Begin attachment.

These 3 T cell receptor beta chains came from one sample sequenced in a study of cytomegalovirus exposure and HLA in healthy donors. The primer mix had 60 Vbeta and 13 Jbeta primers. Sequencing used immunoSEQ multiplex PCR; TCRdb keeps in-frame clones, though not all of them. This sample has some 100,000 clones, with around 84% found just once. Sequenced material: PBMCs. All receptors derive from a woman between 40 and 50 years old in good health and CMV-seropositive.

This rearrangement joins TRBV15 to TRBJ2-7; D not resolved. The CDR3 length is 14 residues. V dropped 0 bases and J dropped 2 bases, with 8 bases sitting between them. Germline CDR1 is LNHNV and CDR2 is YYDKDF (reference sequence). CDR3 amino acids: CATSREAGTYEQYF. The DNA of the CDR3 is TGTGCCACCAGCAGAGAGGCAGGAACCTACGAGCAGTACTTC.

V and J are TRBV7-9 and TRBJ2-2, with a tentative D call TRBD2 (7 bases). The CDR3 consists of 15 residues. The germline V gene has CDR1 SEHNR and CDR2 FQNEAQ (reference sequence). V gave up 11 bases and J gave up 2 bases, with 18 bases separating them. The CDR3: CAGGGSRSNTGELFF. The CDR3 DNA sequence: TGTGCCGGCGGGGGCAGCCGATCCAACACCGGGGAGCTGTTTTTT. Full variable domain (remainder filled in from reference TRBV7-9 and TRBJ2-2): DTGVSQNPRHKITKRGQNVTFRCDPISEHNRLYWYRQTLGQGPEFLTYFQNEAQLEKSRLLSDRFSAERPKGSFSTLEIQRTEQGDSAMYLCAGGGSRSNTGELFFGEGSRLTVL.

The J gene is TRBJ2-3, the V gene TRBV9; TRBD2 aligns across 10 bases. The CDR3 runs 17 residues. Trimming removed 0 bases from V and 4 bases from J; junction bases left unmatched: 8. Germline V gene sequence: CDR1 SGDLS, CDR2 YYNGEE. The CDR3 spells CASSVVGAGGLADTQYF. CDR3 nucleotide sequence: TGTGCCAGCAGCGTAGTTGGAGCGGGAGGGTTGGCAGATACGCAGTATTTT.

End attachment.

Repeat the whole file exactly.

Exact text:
These 3 T cell receptor beta chains came from one sample sequenced in a study of cytomegalovirus exposure and HLA in healthy donors. The primer mix had 60 Vbeta and 13 Jbeta primers. Sequencing used immunoSEQ multiplex PCR; TCRdb keeps in-frame clones, though not all of them. This sample has some 100,000 clones, with around 84% found just once. Sequenced material: PBMCs. All receptors derive from a woman between 40 and 50 years old in good health and CMV-seropositive.

This rearrangement joins TRBV15 to TRBJ2-7; D not resolved. The CDR3 length is 14 residues. V dropped 0 bases and J dropped 2 bases, with 8 bases sitting between them. Germline CDR1 is LNHNV and CDR2 is YYDKDF (reference sequence). CDR3 amino acids: CATSREAGTYEQYF. The DNA of the CDR3 is TGTGCCACCAGCAGAGAGGCAGGAACCTACGAGCAGTACTTC.

V and J are TRBV7-9 and TRBJ2-2, with a tentative D call TRBD2 (7 bases). The CDR3 consists of 15 residues. The germline V gene has CDR1 SEHNR and CDR2 FQNEAQ (reference sequence). V gave up 11 bases and J gave up 2 bases, with 18 bases separating them. The CDR3: CAGGGSRSNTGELFF. The CDR3 DNA sequence: TGTGCCGGCGGGGGCAGCCGATCCAACACCGGGGAGCTGTTTTTT. Full variable domain (remainder filled in from reference TRBV7-9 and TRBJ2-2): DTGVSQNPRHKITKRGQNVTFRCDPISEHNRLYWYRQTLGQGPEFLTYFQNEAQLEKSRLLSDRFSAERPKGSFSTLEIQRTEQGDSAMYLCAGGGSRSNTGELFFGEGSRLTVL.

The J gene is TRBJ2-3, the V gene TRBV9; TRBD2 aligns across 10 bases. The CDR3 runs 17 residues. Trimming removed 0 bases from V and 4 bases from J; junction bases left unmatched: 8. Germline V gene sequence: CDR1 SGDLS, CDR2 YYNGEE. The CDR3 spells CASSVVGAGGLADTQYF. CDR3 nucleotide sequence: TGTGCCAGCAGCGTAGTTGGAGCGGGAGGGTTGGCAGATACGCAGTATTTT.